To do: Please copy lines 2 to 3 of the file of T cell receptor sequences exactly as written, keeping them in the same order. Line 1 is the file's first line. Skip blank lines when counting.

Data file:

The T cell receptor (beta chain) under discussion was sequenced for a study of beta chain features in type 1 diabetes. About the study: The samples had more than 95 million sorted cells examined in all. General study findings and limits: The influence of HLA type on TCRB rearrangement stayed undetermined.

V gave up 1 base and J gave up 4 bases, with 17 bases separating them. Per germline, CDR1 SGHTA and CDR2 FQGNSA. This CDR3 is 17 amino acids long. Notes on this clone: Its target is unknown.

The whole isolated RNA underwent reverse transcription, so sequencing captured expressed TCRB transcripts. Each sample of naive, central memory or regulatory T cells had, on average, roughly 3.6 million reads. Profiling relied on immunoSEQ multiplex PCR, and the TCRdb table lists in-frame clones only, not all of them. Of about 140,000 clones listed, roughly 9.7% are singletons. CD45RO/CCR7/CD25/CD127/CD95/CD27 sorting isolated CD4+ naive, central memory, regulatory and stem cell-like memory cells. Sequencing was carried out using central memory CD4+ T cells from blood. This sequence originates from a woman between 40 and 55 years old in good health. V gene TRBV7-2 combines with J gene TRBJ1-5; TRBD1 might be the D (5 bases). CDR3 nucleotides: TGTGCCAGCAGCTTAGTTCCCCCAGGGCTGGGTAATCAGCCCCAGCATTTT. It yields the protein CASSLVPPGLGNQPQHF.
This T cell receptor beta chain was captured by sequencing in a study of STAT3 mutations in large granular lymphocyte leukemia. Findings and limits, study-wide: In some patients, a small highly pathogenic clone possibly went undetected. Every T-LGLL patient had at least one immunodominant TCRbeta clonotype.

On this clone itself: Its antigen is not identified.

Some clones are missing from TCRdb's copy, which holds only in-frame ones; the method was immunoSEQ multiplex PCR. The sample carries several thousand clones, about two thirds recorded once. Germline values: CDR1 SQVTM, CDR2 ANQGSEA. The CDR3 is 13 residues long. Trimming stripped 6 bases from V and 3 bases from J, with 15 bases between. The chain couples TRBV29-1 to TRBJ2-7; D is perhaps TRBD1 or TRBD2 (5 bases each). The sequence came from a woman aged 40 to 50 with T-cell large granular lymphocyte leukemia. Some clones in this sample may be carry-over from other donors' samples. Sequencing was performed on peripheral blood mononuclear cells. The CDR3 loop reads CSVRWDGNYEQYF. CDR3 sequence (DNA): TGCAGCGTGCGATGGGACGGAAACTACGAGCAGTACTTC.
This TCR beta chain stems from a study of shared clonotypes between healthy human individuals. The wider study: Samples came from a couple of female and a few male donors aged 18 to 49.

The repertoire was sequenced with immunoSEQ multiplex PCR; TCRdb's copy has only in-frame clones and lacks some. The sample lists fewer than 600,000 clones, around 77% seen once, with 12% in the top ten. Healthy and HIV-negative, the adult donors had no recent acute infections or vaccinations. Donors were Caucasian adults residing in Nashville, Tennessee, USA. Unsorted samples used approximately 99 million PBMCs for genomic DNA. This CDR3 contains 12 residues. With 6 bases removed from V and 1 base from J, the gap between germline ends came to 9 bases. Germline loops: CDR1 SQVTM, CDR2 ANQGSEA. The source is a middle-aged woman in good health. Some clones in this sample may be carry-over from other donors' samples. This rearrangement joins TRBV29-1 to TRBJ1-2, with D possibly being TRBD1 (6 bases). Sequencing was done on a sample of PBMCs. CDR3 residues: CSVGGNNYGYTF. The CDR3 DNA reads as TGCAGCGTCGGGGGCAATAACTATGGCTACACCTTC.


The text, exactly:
V gave up 1 base and J gave up 4 bases, with 17 bases separating them. Per germline, CDR1 SGHTA and CDR2 FQGNSA. This CDR3 is 17 amino acids long. Notes on this clone: Its target is unknown.

The whole isolated RNA underwent reverse transcription, so sequencing captured expressed TCRB transcripts. Each sample of naive, central memory or regulatory T cells had, on average, roughly 3.6 million reads. Profiling relied on immunoSEQ multiplex PCR, and the TCRdb table lists in-frame clones only, not all of them. Of about 140,000 clones listed, roughly 9.7% are singletons. CD45RO/CCR7/CD25/CD127/CD95/CD27 sorting isolated CD4+ naive, central memory, regulatory and stem cell-like memory cells. Sequencing was carried out using central memory CD4+ T cells from blood. This sequence originates from a woman between 40 and 55 years old in good health. V gene TRBV7-2 combines with J gene TRBJ1-5; TRBD1 might be the D (5 bases). CDR3 nucleotides: TGTGCCAGCAGCTTAGTTCCCCCAGGGCTGGGTAATCAGCCCCAGCATTTT. It yields the protein CASSLVPPGLGNQPQHF.